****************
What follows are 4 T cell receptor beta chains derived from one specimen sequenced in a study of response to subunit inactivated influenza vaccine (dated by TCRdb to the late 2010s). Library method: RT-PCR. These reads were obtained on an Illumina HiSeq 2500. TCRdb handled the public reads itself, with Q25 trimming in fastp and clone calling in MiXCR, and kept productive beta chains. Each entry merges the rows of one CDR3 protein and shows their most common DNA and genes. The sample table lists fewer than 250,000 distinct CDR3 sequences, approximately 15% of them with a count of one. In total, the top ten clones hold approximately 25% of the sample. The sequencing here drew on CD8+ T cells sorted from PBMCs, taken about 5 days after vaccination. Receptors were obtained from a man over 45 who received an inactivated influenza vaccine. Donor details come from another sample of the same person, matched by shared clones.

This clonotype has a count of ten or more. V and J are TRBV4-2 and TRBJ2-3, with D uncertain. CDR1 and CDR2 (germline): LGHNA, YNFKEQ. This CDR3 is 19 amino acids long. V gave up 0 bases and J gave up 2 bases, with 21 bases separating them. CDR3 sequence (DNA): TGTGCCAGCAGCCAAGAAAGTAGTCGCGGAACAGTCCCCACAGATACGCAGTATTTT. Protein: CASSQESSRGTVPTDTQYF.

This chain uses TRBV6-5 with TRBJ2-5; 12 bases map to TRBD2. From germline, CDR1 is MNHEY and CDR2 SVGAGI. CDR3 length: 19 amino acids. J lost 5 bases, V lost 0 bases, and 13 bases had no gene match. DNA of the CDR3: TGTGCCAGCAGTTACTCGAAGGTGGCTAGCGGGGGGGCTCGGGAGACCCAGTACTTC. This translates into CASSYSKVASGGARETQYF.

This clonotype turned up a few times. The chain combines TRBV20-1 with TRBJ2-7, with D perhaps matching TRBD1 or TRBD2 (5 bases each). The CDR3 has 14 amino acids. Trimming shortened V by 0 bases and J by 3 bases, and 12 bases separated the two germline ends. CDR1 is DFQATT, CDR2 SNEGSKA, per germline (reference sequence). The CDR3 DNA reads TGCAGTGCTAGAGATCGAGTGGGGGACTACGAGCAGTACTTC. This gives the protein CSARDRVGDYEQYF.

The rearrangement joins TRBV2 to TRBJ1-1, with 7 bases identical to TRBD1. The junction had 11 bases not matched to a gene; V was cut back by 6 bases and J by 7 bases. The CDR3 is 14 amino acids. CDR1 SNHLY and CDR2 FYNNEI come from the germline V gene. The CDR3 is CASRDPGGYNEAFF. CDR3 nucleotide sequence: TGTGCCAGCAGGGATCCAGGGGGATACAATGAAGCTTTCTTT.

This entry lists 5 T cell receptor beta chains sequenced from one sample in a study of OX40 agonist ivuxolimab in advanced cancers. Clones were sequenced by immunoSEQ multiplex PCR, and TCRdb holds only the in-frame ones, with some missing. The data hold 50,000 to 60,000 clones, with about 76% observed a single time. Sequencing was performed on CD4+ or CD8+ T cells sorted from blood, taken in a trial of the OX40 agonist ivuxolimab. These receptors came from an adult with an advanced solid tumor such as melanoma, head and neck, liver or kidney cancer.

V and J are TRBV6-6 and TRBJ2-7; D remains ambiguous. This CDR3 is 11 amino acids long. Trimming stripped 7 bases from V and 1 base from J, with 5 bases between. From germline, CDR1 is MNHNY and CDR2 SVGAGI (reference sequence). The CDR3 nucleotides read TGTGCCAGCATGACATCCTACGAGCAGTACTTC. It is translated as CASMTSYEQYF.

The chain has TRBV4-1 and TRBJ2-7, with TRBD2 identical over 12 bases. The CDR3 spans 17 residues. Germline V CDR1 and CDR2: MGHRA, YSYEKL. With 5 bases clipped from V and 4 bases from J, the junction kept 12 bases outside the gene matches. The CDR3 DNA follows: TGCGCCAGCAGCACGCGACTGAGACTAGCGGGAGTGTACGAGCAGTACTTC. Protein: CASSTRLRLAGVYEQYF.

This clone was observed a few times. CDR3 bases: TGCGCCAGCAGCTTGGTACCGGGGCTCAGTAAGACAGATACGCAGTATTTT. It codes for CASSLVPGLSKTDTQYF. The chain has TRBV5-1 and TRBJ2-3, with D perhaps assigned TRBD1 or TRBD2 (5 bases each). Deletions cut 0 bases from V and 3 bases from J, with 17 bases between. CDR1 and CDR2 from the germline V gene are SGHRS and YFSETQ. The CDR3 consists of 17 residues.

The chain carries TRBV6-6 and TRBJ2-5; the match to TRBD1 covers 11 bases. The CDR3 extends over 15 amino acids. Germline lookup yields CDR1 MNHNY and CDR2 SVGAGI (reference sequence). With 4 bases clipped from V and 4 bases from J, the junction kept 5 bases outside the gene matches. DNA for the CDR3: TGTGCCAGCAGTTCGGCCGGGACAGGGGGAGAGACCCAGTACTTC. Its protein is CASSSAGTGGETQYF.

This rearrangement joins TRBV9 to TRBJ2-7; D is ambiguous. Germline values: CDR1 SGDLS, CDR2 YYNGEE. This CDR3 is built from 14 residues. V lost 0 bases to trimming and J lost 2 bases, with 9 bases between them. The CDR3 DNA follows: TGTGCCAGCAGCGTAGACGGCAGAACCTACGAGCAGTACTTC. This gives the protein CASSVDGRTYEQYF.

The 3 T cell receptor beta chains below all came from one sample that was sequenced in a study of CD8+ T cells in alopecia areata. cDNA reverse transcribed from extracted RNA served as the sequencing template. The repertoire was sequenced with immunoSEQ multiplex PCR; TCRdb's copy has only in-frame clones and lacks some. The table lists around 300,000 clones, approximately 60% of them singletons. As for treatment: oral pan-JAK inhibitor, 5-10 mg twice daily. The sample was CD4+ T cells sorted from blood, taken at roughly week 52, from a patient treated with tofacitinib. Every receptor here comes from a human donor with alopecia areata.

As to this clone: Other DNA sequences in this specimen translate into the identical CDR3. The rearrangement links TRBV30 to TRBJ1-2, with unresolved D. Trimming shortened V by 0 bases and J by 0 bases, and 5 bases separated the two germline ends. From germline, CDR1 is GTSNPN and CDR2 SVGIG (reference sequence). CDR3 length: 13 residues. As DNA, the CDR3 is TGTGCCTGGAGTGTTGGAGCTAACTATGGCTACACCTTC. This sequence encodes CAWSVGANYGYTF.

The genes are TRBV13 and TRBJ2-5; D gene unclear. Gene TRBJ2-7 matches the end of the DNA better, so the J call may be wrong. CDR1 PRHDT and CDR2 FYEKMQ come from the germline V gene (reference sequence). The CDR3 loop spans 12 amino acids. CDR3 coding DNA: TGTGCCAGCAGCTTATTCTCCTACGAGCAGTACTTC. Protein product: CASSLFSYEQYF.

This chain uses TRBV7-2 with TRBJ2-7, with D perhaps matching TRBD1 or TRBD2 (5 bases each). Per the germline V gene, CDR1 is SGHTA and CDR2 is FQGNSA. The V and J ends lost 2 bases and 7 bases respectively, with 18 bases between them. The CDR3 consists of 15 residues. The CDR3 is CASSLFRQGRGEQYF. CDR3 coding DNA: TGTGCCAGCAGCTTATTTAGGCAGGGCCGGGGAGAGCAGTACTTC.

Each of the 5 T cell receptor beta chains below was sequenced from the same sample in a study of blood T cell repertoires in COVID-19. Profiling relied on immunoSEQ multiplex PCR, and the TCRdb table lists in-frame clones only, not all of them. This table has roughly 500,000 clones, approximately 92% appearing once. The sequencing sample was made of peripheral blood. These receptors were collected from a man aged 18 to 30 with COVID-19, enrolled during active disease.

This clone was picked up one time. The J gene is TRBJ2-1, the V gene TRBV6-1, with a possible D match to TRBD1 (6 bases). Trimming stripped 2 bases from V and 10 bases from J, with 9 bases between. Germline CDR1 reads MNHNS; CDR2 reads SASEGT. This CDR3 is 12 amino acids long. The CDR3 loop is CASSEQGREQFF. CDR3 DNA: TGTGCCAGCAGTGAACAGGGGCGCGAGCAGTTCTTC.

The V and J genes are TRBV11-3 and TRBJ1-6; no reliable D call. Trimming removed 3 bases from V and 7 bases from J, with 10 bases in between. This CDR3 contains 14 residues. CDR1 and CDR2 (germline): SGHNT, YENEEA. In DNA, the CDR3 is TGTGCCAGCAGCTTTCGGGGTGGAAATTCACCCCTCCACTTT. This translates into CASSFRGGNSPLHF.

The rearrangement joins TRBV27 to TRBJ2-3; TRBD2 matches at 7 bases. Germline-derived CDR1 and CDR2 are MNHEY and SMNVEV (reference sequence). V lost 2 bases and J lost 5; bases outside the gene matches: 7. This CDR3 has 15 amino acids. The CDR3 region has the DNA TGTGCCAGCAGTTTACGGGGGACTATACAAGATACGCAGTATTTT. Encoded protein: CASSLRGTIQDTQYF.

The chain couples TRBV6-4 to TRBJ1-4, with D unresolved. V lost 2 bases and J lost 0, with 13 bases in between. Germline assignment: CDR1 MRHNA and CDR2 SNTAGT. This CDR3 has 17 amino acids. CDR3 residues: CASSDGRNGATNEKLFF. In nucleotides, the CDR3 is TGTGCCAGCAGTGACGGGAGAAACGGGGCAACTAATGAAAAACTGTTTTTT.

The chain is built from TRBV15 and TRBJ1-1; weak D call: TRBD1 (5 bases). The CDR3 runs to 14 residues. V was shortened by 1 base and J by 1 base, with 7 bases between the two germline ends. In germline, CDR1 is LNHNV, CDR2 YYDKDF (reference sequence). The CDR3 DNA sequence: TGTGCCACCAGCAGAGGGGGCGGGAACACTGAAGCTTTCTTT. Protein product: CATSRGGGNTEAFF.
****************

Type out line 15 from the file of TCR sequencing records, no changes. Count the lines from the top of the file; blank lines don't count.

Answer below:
This chain uses TRBV7-2 with TRBJ2-7, with D perhaps matching TRBD1 or TRBD2 (5 bases each). Per the germline V gene, CDR1 is SGHTA and CDR2 is FQGNSA. The V and J ends lost 2 bases and 7 bases respectively, with 18 bases between them. The CDR3 consists of 15 residues. The CDR3 is CASSLFRQGRGEQYF. CDR3 coding DNA: TGTGCCAGCAGCTTATTTAGGCAGGGCCGGGGAGAGCAGTACTTC.